“It gives me great pleasure, as a person, to share a passion that I’ve got,” said Foster. “It’s a lot of fun.”
“A lot of fun” is what the Avocado Festival is all about. There will be live musical entertainment on the main stage (located at Main Avenue and College Street) and family-oriented performances on the community stage (Main Avenue and Elder Street)
“We are going to have a Wine Garden in the Village Square (Main Avenue and Alvarado Street) and an enhanced Beer and Margarita Garden by the main stage,” said MacDonald. “Cazadores Tequila is our main stage sponsor and they have four different specialty margaritas that they make for us for the festival. Prohibition Brewing Company will also be there.”
MacDonald said master mixologist Manny Hinojosa will be serving up the following margaritas: Chipotle Pineapple Margarita, Cazadores Margarita, Cazadores Picante Margarita and the Tequila Cazadores Paloma. MacDonald added that street tacos will be offered in the Beer and Margarita Garden.
The musical entertainment lineup for the main stage is as follows: Anthony “Fallbrook Kid” Cullins, 10 a.m. to noon; Tony Suraci Trio, noon to 3 p.m. with Nina Francis featured from 1:15 to 2 p.m.; and Joe Gillaspie, 3 to 5 p.m.
Performing on the community stage will be: the TCA-Vista Jr. High Spirit Flag Team at 9:30 a.m., Charlene’s Dance ‘N Cheer at 1 p.m., The Starlighters Youth Show Choir at 1:55 p.m., and the Evan Diamond Band at 3:45 p.m.
The community stage will also host the following events: Guacamole Contest (judging begins at 10:30 a.m., winners announced at 11:25 a.m.), Little Miss and Mister Avocado Contest (10:35 a.m. to 11 a.m., winners announced at 11:10 a.m.), Best Dressed Avocado Contest (judging at 11 a.m., winners announced at 11:15 a.m.), and the Avocado 500 race (racing begins at 11:40 a.m., winners announced 12:35 p.m.).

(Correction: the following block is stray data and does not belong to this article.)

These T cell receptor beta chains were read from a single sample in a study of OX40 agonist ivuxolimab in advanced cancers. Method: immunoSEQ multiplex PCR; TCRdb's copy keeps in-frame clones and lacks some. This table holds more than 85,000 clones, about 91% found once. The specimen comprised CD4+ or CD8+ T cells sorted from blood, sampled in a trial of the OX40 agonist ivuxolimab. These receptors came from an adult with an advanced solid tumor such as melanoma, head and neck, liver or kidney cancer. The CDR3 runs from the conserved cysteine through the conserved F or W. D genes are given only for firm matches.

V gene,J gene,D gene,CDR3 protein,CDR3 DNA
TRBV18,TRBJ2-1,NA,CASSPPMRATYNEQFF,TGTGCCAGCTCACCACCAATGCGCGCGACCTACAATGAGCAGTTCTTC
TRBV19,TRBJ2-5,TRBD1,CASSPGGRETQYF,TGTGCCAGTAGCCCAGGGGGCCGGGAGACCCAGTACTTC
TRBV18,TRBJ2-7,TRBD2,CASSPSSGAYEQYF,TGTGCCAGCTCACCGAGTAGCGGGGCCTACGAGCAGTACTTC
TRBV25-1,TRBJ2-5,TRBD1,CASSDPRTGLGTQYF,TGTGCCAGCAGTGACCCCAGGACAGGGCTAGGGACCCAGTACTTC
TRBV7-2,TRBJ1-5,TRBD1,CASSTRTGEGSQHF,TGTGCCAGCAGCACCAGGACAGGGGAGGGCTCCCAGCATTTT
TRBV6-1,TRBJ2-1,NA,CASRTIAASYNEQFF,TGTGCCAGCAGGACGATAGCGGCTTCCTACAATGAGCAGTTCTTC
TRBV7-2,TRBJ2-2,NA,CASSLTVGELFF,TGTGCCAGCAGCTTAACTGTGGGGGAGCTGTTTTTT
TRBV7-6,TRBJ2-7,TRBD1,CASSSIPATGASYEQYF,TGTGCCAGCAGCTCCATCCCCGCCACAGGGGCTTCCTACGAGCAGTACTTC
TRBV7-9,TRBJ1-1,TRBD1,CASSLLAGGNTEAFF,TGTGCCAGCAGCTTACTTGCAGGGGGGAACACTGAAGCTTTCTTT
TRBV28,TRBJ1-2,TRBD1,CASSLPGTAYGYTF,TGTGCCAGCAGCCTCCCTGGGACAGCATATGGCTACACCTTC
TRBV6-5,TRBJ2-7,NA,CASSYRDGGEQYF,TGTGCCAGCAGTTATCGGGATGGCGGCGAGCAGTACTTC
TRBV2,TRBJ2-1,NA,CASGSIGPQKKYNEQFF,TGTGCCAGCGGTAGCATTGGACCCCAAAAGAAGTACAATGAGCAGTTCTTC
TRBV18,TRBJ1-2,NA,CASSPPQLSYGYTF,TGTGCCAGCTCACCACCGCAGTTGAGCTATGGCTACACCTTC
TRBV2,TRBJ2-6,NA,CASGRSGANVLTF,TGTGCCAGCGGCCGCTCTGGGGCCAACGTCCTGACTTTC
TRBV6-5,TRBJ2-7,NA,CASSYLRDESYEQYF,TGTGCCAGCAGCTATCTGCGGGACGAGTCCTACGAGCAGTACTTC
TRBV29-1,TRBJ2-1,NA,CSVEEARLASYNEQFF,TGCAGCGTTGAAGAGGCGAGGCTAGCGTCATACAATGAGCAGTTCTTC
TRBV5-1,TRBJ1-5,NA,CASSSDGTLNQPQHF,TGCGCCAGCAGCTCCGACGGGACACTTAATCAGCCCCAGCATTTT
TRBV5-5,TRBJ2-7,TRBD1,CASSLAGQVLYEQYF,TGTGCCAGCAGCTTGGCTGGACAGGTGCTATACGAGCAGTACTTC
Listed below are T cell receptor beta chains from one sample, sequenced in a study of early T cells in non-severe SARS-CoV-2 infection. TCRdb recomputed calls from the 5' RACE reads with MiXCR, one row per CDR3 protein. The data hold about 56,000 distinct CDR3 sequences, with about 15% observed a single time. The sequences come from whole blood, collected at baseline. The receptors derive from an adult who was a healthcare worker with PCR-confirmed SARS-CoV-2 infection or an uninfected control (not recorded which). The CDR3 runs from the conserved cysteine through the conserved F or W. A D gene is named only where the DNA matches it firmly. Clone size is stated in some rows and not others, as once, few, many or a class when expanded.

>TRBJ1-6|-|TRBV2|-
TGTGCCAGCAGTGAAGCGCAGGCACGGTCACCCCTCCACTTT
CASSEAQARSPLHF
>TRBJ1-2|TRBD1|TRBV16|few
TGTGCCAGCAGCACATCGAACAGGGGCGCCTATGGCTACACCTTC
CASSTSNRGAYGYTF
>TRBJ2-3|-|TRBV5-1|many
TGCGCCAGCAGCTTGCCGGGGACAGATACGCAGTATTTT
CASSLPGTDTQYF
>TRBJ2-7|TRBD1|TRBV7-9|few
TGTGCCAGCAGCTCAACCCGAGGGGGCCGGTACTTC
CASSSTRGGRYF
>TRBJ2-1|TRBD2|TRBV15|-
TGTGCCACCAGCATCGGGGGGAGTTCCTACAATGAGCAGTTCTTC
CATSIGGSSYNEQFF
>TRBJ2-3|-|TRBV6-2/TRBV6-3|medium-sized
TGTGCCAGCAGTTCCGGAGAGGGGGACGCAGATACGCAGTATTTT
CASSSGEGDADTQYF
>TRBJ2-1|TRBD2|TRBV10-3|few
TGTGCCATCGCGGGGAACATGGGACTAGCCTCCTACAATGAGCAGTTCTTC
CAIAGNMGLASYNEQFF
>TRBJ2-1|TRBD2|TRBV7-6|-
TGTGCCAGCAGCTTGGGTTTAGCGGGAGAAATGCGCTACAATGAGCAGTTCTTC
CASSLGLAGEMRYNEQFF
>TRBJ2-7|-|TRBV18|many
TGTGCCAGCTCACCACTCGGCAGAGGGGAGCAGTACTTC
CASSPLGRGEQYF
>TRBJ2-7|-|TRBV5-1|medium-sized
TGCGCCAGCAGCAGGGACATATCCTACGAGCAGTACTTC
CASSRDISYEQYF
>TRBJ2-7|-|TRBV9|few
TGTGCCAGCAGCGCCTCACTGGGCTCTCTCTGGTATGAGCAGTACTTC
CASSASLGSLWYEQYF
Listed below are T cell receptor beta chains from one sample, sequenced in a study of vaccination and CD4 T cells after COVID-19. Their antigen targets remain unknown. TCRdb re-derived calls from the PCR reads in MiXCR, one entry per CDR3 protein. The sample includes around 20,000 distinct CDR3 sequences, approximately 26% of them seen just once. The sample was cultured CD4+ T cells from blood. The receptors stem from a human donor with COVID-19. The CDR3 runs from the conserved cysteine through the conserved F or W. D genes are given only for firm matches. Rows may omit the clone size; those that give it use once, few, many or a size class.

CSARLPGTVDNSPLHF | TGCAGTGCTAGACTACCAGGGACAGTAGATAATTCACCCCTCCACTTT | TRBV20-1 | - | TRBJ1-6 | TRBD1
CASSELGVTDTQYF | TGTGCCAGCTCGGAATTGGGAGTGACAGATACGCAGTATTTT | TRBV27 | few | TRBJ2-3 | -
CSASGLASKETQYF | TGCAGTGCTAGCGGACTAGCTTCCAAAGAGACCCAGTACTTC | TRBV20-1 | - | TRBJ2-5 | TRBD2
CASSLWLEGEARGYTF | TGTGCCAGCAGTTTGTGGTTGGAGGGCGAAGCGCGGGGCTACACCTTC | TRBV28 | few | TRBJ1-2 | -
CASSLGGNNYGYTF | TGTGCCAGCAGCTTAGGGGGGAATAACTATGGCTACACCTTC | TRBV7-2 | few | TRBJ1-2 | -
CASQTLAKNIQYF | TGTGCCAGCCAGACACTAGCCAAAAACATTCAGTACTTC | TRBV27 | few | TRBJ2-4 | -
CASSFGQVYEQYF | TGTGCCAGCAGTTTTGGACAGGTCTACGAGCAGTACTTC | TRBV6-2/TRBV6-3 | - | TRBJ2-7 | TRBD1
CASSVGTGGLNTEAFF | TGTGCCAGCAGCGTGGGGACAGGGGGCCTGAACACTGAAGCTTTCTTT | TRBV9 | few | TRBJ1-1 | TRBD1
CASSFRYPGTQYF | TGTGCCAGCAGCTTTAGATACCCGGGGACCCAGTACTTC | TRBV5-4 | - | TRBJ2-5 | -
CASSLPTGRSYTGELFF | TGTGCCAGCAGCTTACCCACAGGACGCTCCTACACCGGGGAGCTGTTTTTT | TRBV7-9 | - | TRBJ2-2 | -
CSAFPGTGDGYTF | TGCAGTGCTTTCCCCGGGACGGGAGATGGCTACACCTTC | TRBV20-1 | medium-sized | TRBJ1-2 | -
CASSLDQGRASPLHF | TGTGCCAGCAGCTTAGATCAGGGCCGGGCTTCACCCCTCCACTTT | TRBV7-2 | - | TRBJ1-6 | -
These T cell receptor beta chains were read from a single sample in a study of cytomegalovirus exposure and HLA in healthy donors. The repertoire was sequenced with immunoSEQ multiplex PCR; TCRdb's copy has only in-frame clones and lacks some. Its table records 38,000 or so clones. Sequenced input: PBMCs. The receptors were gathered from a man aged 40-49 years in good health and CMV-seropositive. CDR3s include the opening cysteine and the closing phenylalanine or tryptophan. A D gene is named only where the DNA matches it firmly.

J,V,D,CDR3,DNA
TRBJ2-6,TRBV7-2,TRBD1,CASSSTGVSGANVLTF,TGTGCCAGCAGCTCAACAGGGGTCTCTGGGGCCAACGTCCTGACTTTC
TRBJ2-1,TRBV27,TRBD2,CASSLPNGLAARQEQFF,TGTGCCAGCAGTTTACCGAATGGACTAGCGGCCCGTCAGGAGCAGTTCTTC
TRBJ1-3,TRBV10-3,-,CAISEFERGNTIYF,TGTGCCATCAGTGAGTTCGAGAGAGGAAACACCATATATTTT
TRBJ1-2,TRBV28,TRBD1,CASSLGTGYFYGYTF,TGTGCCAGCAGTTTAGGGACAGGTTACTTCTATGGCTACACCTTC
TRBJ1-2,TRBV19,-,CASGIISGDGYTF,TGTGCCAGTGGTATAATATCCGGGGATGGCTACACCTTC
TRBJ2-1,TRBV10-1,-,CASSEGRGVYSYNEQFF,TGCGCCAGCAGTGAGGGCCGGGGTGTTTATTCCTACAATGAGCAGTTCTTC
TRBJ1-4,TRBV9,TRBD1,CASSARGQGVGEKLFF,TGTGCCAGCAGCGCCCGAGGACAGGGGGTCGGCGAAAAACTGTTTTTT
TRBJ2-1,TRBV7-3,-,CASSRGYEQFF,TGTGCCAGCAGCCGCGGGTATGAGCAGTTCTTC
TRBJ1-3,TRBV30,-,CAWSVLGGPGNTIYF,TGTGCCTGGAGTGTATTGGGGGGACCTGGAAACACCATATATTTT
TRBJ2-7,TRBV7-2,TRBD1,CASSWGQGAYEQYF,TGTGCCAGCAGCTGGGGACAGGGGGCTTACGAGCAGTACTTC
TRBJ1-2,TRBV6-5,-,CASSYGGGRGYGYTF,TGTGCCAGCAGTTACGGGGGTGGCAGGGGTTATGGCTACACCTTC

The list of avocado food options that will available includes: guacamole from festival mainstay Holy Guaca-Moly, spicy Baja California pesto on avocado from Basiltops, “gringo” guacamole from Double Dippin’, avocado spicy salsa from Raul’s Concessions, fried and stuffed avocados from Sunset Catering, guacamole from Rosales Mexican Food, guacamole dogs from Sunshine Hot Dogs, local guacamole and salsa from Solis Brand, avocado popsicles from Daniel’s Artisanal Foods, avocado tacos and burritos from Las Carretas Taco Shop, avocado macaroons from Big Joy Family Bakery, beer-battered avocados from Say Cheese, guacamole hotdogs from Doggosgus, avocado ice cream from Mariposa Ice Cream and Baskin-Robbins, avocado oil from The California Olive and Pacific Fruit Oil, avocado smoothies from JK Dots, and avocado honey from Supremo Produce.
Avocado-related products that will be offered include avocado oil soaps and body balms, avocado tees, bags and necklaces, avocado motif towels and aprons from Fallbrook Quilt Guild, metal avocado signs and bookends, avocado oil bath bombs, and avocado moisturizer.
Art has always been a part of Fallbrook and the entries and winners of the “Art of the Avocado” contest will be on display for all to see at Brandon Gallery (105 N. Main). This year a “Junior Art of the Avocado” contest was held for children in kindergarten through eighth grade, and those entries and winners can be viewed at the Chamber of Commerce.
The Chamber of Commerce is again providing shuttles from large parking areas to the downtown festival area. Parking shuttle locations include Fallbrook High School (on Stage Coach Lane), Northgate Market (1346 S. Mission Road), William H. Frazier Elementary School (on Gum Tree Lane), and Fallbrook Street at Heald Lane. (See shuttle map on chamber website).
Please note: dogs are not allowed at the festival. For more information about the Avocado Festival, call the Fallbrook Chamber of Commerce at (760) 728-5845 or visit www.fallbrookchamberofcommerce.org.